My Quest To Teach

October 3, 2016

Suggestions for African Parents When Monitoring Their Children Online Part II

Suggestions for African Parents When Monitoring
Their Children Online Part II

William Jackson, M.Ed.
Edward Waters College


1.African parents monitor your child’s online
activities constantly and explain behavior
expectations for their actions.
Parents should be aware of where their children
are going online.
a. Children’s psychological safety is just as
important as their physical safety.
b. Have conversations about their favorite
sites, who their online  friends are, what
social media platforms they are using.
c. Are your children using video to share
information, are they using  Google maps to
tell their friends where they live? These are questions
African parents need the answers too.
d. Talk to educators and other parents about
sharing educational,  and edutainment

2.African parents, “Know safety, No injury.
No safety, Know injury.”
African parents should be involved in
determining how much tech is being used
by their children in their homes, in the
community and in the schools.

3. African parents your child build a positive
relationship and respect for their online
activities. This respect decreases bullying,
cyberbullying,  cyberstalking and sexting.

4. African parents must model good online
behaviors. If your child sees you acting certain
ways they will do the same. Your children are
also influenced by peer pressure and modeling
for behavior by you. The Internet can be a fun
place, but there are dangers.

5. African parents set a time limit for being online
by your  children, more emphasis on reading
and other activities that challenge thinking,
reasoning and higher order thinking. African
youth have great potential to influence the
future of their nation and continent.

6. African parents don’t be naive, consider
the source when your child is trying to be
deceptive to what they are doing.

7. African parents teach your children to
know how advertisers  work. Not to click
ads that say free games, candy, toys, etc.

8. African parents ask your children to
teach you something new online.
Parents test their intelligence and
intellect with technology.

9. African parents Google your children,
Hashtag your children, in Google, Twitter,
Facebook YouTube and other sites
First Name Last Name + City, State,
Community  and you can search for
their friends also to check activity.

10. African parents it should not have
to be said, teach your children not to
put personal information online.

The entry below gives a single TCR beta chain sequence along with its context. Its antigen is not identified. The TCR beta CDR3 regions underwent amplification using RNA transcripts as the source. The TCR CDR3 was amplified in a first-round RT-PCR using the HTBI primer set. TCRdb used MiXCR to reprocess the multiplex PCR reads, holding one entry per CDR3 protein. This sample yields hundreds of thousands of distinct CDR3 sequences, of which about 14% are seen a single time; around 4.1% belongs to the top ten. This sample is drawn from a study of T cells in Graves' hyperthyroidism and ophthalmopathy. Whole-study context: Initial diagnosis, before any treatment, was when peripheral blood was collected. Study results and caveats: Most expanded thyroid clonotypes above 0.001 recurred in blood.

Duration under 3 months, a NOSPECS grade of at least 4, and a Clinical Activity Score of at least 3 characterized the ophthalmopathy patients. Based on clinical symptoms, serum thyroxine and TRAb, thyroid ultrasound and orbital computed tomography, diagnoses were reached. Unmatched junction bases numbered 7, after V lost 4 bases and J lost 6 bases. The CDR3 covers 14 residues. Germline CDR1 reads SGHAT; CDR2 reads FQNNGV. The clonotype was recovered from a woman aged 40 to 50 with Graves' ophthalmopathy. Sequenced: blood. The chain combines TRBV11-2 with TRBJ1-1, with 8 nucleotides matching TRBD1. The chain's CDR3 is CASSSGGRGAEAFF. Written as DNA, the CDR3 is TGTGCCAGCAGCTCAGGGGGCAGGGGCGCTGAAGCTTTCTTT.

Identity theft is a major problem in
this digital age and terrorists are
working hard to involve youth, teens
and young adults to be used as
weapons and propaganda tools.

11. African parents check parental
controls in your browser and learn
how to check your browsers history
to see where the kids and teens
have gone online.

12 African parents, if your children
play online games monitor the
language and conversations. You
can’t control others and their
actions and language, but you
should be able to control your
child to a certain degree and talk to
them about behaviors of others.

13. Each Social Media site has an
age restriction. African parents
talked to your children about
Facebook, SnapChat and Vine,
whatever your children are involved in.

14. African parents be friends with
your kids until they are 16 at least.
Don’t stalk them, but monitor
behaviors and actions online.

15. African parents, the online
experience should help to build social
skills and build cultural awareness.
Education is influenced, but
must be guided by parents and
educators working together.

16. Africans “Treat others as you would
like to be treated.” The Internet
is a global platform, a broad
community that represents the
world. There is good, bad, dangerous,
and deadly.

17. African parents learn new terms so
you can understand your child’s conversations.

18. African parents plan to attend workshops,
seminars, and conferences.

I hope these suggestions help African bloggers,
writers, content creators and storytellers expand
their craft, build relationships and expand the
truth about the beauty and awesomeness of
Africa.  Wm Jackson

October 1, 2016

Africans Start to Hashtag and Google Yourselves Part 1

Africans Start to Hashtag and Google Yourselves
William Jackson, M.Ed.
Edward Waters College
Educational Technology and Social Media

The elevation of Africans having access to the
Internet is increasing the digital footprint of
those denied access to information for years.
Internet access supplied by providers is allowing
people in cities, villages and towns unprecedented